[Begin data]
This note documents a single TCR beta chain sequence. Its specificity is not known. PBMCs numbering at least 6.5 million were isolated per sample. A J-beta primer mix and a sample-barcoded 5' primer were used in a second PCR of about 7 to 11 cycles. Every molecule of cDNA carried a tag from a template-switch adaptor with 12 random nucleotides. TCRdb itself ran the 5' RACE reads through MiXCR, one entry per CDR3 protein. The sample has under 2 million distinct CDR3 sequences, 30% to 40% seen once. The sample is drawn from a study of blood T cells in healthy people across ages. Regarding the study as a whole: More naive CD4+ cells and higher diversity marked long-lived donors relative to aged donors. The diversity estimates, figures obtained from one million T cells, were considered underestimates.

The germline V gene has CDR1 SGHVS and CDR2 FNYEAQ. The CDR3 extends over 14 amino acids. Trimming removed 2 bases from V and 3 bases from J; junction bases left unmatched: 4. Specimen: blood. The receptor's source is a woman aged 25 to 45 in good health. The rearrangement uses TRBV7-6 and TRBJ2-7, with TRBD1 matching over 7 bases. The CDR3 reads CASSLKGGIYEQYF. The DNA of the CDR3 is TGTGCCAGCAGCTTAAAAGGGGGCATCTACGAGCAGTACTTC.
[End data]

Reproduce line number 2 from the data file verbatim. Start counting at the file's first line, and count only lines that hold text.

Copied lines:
The germline V gene has CDR1 SGHVS and CDR2 FNYEAQ. The CDR3 extends over 14 amino acids. Trimming removed 2 bases from V and 3 bases from J; junction bases left unmatched: 4. Specimen: blood. The receptor's source is a woman aged 25 to 45 in good health. The rearrangement uses TRBV7-6 and TRBJ2-7, with TRBD1 matching over 7 bases. The CDR3 reads CASSLKGGIYEQYF. The DNA of the CDR3 is TGTGCCAGCAGCTTAAAAGGGGGCATCTACGAGCAGTACTTC.